The Facts about Mortgage Buy Downs
For the average person, making sense of the different types of mortgages available and understanding the industry's terms can be a lesson in patience. It's a constantly changing industry and one that is always trying to make it easier for the home buyer to achieve the dream of home ownership.
With a volatile market and more and more Americans having less than stellar credit, selling a home is not as easy as it once was. But one option that many people may not be aware of is called the "mortgage buy down."
Mortgage buy downs are often not the first choice for home buyers because it does require some money up front. How much? The first three years' worth of interest charges on the mortgage to be exact.
How can paying for the first three years' worth of interest charges help people with poor credit get a home? Because by choosing a mortgage buy down, you will lower your interest rate for the first three years of the loan, thus reducing your monthly payments during that time. This time is used to hopefully increase your income to the point where you will be able to better afford your mortgage when it returns to its regularly scheduled interest rate in the fourth year.
Here's a better example of how a mortgage buy down works:
The most popular mortgage buy down is called the 3-2-1 plan. The original loan taken out on the property is a fully-amortized, 30-year mortgage. After the interest rate "buy down" takes place, the loan's interest rate is dropped by three percent. The first year, the monthly payment is set with the super-low rate. The second year, the interest rate increases by one percent (an increase of about $200 to the average mortgage payment). The third year sees another one percent increase. From the fourth to the 30th month, the loan features the original fixed-interest rate.
Here's how it looks in the world of actual numbers:
Let's say you purchase a home and the amount mortgaged is $285,000. With a 30-yr mortgage, set at 6.21 percent, the monthly payment would be $1,747.39 or $20,968.68 per year.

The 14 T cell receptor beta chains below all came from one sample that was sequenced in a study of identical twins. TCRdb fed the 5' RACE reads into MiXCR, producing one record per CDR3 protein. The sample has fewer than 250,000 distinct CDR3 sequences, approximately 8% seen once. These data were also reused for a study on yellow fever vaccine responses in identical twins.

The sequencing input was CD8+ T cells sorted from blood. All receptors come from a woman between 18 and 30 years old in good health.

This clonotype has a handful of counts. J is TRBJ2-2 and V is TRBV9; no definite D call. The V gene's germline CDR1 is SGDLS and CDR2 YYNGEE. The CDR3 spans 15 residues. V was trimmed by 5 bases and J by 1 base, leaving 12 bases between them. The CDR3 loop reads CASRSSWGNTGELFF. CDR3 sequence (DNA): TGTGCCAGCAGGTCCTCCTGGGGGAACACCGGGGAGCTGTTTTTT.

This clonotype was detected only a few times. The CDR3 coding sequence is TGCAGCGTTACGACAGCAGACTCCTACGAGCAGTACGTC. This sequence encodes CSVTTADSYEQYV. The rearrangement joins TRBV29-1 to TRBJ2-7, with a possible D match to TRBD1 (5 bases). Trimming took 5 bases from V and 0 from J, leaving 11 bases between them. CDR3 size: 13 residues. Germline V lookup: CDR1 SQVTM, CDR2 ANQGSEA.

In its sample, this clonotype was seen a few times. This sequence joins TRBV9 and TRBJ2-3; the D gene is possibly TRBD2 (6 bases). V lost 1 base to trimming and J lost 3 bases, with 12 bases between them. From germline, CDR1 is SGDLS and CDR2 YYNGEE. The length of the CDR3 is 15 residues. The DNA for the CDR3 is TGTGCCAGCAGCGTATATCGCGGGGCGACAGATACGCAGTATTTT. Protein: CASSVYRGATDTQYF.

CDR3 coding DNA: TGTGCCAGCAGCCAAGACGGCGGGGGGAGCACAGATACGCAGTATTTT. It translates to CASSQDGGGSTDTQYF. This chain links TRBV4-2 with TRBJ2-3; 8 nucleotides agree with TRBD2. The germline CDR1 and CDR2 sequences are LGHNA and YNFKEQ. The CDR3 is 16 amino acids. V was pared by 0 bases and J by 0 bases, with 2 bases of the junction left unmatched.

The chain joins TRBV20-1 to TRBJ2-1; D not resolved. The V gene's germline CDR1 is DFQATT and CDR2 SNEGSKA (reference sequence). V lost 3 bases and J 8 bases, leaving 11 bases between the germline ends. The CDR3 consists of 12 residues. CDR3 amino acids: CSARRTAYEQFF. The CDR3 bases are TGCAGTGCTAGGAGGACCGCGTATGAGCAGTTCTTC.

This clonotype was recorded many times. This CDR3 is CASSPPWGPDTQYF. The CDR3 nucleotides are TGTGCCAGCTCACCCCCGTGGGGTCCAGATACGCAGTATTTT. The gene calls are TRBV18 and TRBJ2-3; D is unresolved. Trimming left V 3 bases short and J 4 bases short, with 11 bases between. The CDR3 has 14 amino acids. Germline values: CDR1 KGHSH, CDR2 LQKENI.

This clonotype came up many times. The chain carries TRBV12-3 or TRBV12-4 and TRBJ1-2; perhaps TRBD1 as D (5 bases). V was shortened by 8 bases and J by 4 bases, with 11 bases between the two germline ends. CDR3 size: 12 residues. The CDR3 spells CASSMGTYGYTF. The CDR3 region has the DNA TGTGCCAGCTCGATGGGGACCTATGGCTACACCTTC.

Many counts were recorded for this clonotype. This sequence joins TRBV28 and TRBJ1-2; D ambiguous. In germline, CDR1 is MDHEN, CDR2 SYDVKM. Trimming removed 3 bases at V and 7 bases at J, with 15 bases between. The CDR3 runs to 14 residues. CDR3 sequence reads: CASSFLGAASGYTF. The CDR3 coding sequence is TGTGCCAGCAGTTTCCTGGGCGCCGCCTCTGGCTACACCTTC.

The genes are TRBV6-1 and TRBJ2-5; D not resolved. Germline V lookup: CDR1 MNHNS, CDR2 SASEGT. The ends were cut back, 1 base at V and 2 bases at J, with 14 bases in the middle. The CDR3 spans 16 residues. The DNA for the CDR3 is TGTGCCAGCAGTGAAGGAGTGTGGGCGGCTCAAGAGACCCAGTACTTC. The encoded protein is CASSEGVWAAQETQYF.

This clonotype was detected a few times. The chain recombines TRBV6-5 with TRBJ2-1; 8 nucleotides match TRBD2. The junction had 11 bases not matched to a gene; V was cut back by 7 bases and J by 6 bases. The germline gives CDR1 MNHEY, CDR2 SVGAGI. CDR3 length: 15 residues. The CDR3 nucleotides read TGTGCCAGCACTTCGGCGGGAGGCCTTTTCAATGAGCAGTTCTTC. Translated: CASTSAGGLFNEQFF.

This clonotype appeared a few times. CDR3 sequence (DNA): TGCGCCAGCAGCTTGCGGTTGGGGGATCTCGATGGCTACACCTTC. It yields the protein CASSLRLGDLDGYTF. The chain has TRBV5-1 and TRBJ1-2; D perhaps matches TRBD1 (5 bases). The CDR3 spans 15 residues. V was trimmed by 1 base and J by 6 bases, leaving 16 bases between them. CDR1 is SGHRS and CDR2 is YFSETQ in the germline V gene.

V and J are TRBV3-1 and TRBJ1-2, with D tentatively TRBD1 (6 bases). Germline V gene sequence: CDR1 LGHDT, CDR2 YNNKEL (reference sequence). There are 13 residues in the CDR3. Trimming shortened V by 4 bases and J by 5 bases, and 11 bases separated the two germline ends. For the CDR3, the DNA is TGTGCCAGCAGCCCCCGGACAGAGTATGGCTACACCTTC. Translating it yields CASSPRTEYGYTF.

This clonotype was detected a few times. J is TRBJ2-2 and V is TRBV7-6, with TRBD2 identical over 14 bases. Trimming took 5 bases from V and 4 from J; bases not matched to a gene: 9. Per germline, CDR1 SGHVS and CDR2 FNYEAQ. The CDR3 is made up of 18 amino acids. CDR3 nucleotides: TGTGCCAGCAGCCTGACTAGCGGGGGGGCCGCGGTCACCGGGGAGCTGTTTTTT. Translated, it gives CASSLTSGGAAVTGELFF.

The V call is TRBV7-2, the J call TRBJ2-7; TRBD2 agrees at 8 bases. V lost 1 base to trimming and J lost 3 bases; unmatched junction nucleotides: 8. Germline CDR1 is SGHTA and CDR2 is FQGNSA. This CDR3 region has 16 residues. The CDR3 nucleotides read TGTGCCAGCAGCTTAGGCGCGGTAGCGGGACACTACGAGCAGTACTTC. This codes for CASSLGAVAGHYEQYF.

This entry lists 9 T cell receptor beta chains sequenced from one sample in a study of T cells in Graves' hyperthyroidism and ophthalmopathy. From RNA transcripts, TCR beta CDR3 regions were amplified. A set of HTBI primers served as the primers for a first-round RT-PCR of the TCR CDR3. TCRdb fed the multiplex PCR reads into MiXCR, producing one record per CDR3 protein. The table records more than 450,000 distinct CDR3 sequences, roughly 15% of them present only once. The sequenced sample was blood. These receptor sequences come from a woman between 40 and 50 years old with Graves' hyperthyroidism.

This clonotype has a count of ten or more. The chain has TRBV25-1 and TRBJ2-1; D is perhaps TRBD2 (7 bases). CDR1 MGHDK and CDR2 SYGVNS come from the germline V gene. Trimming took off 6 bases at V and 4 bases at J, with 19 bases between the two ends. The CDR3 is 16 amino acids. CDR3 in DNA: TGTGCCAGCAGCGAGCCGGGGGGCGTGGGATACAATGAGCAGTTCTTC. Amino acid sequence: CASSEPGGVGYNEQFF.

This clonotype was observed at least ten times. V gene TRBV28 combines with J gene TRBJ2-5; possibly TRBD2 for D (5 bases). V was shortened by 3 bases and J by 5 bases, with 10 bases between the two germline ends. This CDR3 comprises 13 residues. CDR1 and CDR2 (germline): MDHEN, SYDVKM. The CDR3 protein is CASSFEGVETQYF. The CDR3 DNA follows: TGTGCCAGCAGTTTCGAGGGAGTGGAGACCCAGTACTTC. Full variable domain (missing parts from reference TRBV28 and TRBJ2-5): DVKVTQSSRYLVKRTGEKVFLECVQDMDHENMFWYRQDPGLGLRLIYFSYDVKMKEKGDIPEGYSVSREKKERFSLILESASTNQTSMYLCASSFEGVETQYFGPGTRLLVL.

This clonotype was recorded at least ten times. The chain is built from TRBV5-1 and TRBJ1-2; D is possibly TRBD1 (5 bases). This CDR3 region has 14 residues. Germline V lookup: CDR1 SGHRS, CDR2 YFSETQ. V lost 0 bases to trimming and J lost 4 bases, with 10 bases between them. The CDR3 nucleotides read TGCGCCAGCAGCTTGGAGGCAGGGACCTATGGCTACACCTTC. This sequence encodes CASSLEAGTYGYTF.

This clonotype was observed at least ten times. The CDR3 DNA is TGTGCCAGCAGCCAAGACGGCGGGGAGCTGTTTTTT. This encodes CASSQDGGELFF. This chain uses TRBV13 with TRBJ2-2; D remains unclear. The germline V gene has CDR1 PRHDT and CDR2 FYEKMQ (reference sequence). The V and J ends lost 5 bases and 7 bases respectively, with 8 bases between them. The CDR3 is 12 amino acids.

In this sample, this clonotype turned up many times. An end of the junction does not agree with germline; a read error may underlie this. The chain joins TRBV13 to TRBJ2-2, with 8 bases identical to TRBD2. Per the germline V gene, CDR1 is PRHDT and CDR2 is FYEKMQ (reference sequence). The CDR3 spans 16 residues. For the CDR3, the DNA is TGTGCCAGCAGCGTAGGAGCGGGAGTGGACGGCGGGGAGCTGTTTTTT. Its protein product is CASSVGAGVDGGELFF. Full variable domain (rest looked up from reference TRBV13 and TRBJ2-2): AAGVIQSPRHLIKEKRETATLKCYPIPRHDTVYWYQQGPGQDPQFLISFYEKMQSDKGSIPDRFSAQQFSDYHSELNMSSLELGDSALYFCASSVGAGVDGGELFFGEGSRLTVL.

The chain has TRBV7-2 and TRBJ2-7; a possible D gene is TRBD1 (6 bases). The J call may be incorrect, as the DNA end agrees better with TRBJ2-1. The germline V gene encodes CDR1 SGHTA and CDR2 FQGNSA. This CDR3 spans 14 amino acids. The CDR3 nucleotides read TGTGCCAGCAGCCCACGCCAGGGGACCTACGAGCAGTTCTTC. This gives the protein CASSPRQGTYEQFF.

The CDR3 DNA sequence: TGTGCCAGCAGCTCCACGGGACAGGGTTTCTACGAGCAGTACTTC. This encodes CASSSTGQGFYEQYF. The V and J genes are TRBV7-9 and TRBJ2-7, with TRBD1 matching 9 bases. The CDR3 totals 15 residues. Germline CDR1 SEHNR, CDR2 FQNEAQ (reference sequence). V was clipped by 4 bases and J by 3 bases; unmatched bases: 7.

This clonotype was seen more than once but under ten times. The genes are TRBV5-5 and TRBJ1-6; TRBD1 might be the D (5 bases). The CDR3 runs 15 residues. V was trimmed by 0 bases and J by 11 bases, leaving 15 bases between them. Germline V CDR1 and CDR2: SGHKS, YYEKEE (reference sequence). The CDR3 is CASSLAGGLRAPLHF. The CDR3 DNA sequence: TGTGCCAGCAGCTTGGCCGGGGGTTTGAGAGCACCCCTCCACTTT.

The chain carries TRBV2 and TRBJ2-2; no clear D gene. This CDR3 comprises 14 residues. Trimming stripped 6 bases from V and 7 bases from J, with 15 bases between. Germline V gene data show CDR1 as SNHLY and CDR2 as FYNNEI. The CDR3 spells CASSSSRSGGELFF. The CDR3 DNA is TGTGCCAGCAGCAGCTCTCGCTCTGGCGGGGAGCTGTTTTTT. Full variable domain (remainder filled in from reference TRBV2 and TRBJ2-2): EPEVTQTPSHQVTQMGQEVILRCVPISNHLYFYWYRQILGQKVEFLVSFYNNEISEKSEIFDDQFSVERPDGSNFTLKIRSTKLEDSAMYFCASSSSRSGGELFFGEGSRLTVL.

For the first year of a mortgage buy down, your mortgage will be set at 3.21 percent and your monthly payment would be $1,234.09. This results in a first year savings of $6,195.60, all of which is interest.
The second year, your mortgage will be set at 4.21 percent and your monthly payment would be $1,419.46. You will see a savings of $3,935.16 in interest that year.
The third year of your mortgage, your interest rate will increase another percentage to 5.21 percent. Your monthly payment will increase to $1,613.79, a savings of $1,603.20 for the year. From the fourth year on, you will pay the regular monthly payment of $1,747.39.
Now comes the hard part. In order to take advantage of the significantly lowered interest rate, you will have to pay the money you will ultimately save up front at closing. It's almost like pre-paying your interest. As a matter of fact, that's exactly what you're doing. At closing, you will pay the $11,878.15 that you will save over the next three years.
How does this help? Well, if you can reduce the money you're putting down on the home and work the mortgage to free up more money to buy it down, you can use the advantage to get into a bigger home in a better location than what you may otherwise not have been able to afford. Then, over the next three years, your income will hopefully increase to the point where you can more easily afford the original monthly payment.
A mortgage buy down is not without its risks, of course. If you or someone in your household loses a job that is vital to the family income, or your income unfortunately declines over the three years, you will have a difficult time managing the yearly increase to the mortgage. This is why mortgage buy downs are not as popular as more traditional lending practices, but they do have their place in a constantly changing market.
If you have less than stellar credit, and you are changing jobs, or you have a spouse set to return to work, a mortgage buy down can really help you get ahead and get you into a much better home than you would otherwise be eligible for.